Is it a New Day for Women Scientists in Genre Movies and Television? Not Quite Yet …

In the early days of cinema, male scientists in science fiction and fantasy had female counterparts, usually assisting, sometimes as partners, but generally in peril and requiring rescue once the action builds to a climax. Those roles have evolved over time, echoing changing roles for women in society. Still, gaps in the amount of screen time allotted for male and female characters remain entrenched, as do the roles they play in narratives.

Falling Down on the Job in the 1950s

Early women protagonists in science fiction and fantasy, no matter how much exposition lauded their accomplishments, were often confined to tropes. They were frequently required to trip and slow down their male counterparts as plot points, such as in 1956 the original Invasion of the Body Snatchers.

In many other instances, women were limited to other forms of peril requiring rescue as a plot device. They would succumb to irrationality as a result of alien influences, such as in Joan Taylor’s portrayal of Carol Marvin (wife to Dr. Russell Marvin) in Earth vs. the Flying Saucers. They would require rescue from monster attacks, such as in Faith Domergue’s portrayal of Dr. Ruth Adams in the 1955 This Island Earth.

Unsurprisingly, villainesses were more often allowed to be competent scientists and leaders. For example, Devil Girl from Mars features a female spaceship captain leading a mission to Earth, complete with ray gun, robot, and a shiny leather spacesuit. Patricia Laffan as Nyah, the titular Devil Girl, is more than balanced by “useless chick” Earth females, a fashion model and a barmaid, who stand around waiting for rescue. Such roles were so common and notoriously one dimensional that they were aptly defined in “The Gang Solves the Gas Crisis” episode of the TV show It’s Always Sunny in Philadelphia as the “useless chick.”

Feminism Ushers in Expanded Rolls in Genre Movies and Television

When the Second Wave of Feminism arose in the 1970s, audiences began to see the gradual expansion of women’s roles. On television, shows like The Bionic Woman, The Secrets of Isis, and Wonder Woman showed women in professional roles stepping into superhero roles when ordinary citizens needed rescue. Still, those moments were far outnumbered both on television and in the movies by women whose weak token role continued to require rescue as a mere plot point on the way to a story’s climax.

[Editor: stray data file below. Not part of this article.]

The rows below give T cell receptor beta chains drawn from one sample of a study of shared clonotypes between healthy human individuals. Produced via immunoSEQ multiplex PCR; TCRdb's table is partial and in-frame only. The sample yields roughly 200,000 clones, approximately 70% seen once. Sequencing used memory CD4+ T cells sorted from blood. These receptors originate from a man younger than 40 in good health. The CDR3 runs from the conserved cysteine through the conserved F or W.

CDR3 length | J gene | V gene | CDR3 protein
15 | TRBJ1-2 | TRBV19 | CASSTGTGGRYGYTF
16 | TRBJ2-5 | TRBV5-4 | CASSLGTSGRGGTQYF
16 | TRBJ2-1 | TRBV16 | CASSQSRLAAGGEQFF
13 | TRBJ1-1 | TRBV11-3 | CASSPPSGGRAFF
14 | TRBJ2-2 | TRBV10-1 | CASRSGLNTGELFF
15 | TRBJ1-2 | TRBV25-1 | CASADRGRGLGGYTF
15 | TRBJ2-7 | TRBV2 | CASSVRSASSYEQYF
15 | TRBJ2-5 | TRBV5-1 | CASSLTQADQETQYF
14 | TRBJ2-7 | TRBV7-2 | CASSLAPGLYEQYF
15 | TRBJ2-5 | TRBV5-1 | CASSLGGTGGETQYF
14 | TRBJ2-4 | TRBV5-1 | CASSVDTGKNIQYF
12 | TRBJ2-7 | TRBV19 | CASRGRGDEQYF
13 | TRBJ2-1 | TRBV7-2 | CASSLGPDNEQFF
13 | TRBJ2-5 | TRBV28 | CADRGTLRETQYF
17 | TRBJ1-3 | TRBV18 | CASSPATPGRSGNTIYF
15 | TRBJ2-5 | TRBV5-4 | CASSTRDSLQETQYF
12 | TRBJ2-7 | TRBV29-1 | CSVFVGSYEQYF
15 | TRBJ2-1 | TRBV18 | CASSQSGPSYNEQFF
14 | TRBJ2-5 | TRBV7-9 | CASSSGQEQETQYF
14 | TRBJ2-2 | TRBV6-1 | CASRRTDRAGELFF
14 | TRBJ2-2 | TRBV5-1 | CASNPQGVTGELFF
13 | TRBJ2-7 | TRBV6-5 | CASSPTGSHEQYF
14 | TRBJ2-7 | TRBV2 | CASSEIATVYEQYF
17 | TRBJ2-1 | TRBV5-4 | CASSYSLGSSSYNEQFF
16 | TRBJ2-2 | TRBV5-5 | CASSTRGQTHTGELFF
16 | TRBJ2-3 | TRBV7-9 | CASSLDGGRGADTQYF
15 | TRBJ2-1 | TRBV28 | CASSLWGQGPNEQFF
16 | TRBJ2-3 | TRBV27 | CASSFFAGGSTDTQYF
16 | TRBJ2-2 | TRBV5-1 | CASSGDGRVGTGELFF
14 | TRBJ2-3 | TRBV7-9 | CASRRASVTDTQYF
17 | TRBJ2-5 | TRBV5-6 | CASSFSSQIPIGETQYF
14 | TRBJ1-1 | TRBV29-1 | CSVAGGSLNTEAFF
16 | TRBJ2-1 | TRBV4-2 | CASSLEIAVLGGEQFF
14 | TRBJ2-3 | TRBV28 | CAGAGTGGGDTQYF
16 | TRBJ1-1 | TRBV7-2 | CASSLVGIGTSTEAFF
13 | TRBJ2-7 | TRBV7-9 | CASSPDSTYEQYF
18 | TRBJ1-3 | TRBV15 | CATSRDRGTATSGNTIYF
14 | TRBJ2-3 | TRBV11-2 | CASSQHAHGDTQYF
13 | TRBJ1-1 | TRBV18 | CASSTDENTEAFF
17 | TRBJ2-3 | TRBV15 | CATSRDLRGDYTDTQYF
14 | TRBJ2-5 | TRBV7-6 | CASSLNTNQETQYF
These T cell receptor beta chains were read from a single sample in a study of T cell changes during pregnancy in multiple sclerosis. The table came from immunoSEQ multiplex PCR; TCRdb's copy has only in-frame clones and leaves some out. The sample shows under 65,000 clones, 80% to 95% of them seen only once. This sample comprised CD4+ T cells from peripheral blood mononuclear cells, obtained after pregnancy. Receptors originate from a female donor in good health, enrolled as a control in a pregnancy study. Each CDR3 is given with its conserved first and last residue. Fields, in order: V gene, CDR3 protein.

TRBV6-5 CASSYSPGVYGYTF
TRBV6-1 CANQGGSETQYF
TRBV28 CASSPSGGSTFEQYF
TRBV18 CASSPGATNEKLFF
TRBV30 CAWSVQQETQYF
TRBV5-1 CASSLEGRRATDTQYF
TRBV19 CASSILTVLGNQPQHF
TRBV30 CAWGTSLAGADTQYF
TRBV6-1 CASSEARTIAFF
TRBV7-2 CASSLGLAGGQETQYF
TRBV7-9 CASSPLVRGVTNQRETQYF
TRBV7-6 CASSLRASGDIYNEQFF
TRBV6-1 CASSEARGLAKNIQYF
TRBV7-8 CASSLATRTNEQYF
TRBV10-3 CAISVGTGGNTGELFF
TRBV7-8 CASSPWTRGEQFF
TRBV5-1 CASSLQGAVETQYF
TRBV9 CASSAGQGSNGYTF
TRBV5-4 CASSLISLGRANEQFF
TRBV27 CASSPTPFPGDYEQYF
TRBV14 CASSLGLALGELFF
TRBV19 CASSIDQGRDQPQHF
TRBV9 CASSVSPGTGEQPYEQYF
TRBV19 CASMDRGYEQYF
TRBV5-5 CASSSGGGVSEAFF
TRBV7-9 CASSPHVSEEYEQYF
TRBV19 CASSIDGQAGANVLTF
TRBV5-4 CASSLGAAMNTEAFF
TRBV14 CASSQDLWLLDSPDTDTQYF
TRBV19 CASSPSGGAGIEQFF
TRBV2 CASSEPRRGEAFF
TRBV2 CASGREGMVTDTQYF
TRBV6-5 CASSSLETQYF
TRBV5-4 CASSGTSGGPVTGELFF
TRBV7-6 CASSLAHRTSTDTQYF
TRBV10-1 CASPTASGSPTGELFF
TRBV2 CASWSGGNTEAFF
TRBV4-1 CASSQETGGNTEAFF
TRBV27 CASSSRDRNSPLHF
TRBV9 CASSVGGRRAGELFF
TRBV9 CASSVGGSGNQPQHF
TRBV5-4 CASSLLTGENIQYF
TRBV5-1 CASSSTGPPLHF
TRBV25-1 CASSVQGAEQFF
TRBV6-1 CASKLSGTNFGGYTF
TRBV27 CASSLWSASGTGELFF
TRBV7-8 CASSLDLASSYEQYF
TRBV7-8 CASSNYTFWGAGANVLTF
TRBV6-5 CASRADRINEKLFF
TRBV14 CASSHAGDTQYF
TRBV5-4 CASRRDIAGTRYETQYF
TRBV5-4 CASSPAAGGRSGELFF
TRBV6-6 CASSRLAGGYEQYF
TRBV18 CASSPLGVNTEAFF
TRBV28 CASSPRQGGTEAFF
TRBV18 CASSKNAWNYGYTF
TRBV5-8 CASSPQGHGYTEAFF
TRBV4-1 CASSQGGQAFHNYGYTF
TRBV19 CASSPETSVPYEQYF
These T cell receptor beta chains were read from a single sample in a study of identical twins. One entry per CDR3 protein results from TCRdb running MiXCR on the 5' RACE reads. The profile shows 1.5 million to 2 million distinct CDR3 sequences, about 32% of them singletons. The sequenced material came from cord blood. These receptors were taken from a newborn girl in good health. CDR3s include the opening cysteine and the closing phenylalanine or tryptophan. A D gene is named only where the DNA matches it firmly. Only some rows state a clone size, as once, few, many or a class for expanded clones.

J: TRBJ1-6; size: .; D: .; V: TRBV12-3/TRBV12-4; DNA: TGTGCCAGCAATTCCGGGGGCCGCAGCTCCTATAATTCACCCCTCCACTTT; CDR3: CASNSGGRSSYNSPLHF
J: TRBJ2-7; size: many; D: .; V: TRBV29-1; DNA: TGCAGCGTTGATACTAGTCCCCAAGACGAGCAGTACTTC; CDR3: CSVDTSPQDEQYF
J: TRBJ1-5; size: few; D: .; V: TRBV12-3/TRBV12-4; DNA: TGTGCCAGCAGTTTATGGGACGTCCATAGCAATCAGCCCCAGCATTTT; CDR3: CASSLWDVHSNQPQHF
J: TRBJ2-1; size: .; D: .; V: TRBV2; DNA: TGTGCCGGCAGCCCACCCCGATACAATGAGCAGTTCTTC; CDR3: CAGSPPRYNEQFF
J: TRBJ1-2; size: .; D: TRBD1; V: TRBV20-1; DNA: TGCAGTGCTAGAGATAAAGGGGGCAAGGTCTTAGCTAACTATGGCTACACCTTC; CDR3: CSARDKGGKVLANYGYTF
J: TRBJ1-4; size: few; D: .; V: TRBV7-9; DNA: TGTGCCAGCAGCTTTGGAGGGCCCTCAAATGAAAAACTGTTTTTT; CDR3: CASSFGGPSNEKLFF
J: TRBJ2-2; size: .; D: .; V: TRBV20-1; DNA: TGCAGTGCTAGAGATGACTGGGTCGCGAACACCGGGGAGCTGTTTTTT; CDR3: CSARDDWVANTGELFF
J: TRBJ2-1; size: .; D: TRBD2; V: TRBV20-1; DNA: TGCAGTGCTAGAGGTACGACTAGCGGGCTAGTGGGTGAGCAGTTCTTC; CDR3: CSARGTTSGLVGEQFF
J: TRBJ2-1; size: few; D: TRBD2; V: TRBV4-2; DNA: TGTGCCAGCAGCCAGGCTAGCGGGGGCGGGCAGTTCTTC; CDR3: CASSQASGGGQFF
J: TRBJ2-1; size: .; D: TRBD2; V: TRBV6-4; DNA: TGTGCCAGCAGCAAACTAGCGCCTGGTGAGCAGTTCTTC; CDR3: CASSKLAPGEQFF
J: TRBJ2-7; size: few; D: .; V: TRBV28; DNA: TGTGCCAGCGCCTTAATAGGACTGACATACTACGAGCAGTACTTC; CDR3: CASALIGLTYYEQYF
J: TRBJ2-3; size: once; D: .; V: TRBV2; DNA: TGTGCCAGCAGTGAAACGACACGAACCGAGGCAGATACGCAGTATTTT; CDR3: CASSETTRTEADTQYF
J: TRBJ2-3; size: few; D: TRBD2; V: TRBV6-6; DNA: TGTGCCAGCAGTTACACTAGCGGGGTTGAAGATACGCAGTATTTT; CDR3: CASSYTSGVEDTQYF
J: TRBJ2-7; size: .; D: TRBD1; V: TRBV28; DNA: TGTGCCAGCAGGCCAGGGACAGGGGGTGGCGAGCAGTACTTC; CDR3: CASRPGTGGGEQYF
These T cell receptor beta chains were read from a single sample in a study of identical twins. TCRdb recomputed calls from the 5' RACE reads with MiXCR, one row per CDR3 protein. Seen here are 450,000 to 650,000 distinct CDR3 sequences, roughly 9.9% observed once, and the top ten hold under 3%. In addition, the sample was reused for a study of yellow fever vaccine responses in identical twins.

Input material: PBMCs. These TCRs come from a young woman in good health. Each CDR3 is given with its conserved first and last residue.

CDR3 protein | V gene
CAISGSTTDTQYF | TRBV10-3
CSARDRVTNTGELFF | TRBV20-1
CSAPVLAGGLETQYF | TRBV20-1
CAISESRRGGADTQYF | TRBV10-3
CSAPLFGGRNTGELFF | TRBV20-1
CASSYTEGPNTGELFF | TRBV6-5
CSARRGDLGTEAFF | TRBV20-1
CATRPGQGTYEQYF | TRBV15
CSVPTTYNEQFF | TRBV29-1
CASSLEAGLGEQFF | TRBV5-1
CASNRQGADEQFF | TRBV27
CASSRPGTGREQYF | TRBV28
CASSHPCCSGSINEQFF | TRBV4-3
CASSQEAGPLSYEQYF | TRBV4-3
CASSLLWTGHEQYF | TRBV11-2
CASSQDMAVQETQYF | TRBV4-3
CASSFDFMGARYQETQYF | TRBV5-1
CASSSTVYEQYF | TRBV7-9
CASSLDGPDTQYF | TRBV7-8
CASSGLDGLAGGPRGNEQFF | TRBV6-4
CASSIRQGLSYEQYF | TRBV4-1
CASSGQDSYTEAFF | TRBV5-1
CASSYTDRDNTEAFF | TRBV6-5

Movies began to catch up in the 1980s and ‘90s, as women’s roles broadened substantially. In the horror genre, bold lead characters such as Sigourney Weaver’s Ripley in the Alien movies franchise were summoned not only to rescue those in danger but to lead return missions.

Black women had an expanded presence in genre television and film during the period as well. Launched with Nichelle Nichols’ groundbreaking role of Uhura on Gene Roddenberry’s original Star Trek in 1966, the role is now ably portrayed by Zoe Saldana in the reboot movie series launched in 2009. The trend continued into the 21st century as black women took on command roles in other movies and television series, such Angela Bassett’s portrayal of Dr. Kaela Evers in 2000’s Supernova and Gina Torres’ portrayal of Zoe Washburne on the television series Firefly and its companion movie Serenity.

Wakanda Forever: Black Panther Sets the Bar Higher